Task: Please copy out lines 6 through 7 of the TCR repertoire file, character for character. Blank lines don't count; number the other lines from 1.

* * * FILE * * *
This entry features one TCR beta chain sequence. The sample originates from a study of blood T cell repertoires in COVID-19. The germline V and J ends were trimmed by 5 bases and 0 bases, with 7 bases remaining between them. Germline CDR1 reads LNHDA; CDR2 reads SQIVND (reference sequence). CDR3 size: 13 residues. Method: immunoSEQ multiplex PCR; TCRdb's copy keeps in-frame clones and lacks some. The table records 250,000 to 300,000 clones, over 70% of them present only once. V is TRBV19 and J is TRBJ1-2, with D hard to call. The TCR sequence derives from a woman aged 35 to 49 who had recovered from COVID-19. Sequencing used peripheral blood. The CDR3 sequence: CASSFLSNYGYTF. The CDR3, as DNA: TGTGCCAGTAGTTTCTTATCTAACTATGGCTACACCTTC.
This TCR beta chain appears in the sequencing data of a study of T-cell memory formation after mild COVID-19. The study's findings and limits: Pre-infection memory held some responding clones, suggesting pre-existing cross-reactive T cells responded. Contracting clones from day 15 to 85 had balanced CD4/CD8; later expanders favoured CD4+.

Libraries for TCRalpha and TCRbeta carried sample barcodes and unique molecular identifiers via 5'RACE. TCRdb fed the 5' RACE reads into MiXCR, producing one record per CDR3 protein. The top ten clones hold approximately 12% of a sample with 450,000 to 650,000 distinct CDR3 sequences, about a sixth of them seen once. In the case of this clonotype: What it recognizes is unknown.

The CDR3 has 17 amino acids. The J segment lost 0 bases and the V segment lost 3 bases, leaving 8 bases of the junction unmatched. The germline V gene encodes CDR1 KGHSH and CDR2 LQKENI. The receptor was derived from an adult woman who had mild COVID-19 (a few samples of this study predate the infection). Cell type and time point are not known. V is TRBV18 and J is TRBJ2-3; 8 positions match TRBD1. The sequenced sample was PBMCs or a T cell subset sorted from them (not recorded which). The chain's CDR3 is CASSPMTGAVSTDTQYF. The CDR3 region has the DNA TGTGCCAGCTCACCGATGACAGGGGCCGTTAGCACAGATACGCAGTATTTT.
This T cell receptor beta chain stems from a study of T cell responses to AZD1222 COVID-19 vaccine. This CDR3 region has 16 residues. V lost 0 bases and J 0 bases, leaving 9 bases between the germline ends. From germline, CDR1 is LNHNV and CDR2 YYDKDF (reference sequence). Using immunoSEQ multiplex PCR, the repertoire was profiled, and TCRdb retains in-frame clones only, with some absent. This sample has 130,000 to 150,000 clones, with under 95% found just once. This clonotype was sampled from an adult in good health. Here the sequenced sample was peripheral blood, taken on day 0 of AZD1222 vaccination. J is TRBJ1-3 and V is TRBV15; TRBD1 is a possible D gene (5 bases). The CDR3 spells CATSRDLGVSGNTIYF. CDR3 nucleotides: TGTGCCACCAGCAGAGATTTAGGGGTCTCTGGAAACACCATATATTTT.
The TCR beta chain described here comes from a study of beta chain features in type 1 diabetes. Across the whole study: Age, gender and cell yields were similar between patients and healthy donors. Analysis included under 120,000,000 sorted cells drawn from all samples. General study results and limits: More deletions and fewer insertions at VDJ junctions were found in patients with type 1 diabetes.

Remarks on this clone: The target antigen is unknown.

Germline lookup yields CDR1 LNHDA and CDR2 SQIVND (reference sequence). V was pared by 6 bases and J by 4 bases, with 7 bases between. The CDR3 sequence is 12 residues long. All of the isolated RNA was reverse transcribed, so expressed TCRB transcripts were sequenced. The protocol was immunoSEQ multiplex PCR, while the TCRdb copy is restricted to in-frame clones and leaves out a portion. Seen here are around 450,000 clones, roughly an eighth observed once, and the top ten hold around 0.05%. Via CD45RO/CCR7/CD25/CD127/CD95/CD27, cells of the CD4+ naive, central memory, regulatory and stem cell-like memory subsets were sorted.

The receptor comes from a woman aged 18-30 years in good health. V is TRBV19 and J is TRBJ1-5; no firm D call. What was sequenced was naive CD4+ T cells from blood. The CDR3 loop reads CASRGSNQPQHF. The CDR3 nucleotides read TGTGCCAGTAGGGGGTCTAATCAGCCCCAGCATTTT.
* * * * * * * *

The TCR beta chain described here comes from a study of beta chain features in type 1 diabetes. Across the whole study: Age, gender and cell yields were similar between patients and healthy donors. Analysis included under 120,000,000 sorted cells drawn from all samples. General study results and limits: More deletions and fewer insertions at VDJ junctions were found in patients with type 1 diabetes.

Remarks on this clone: The target antigen is unknown.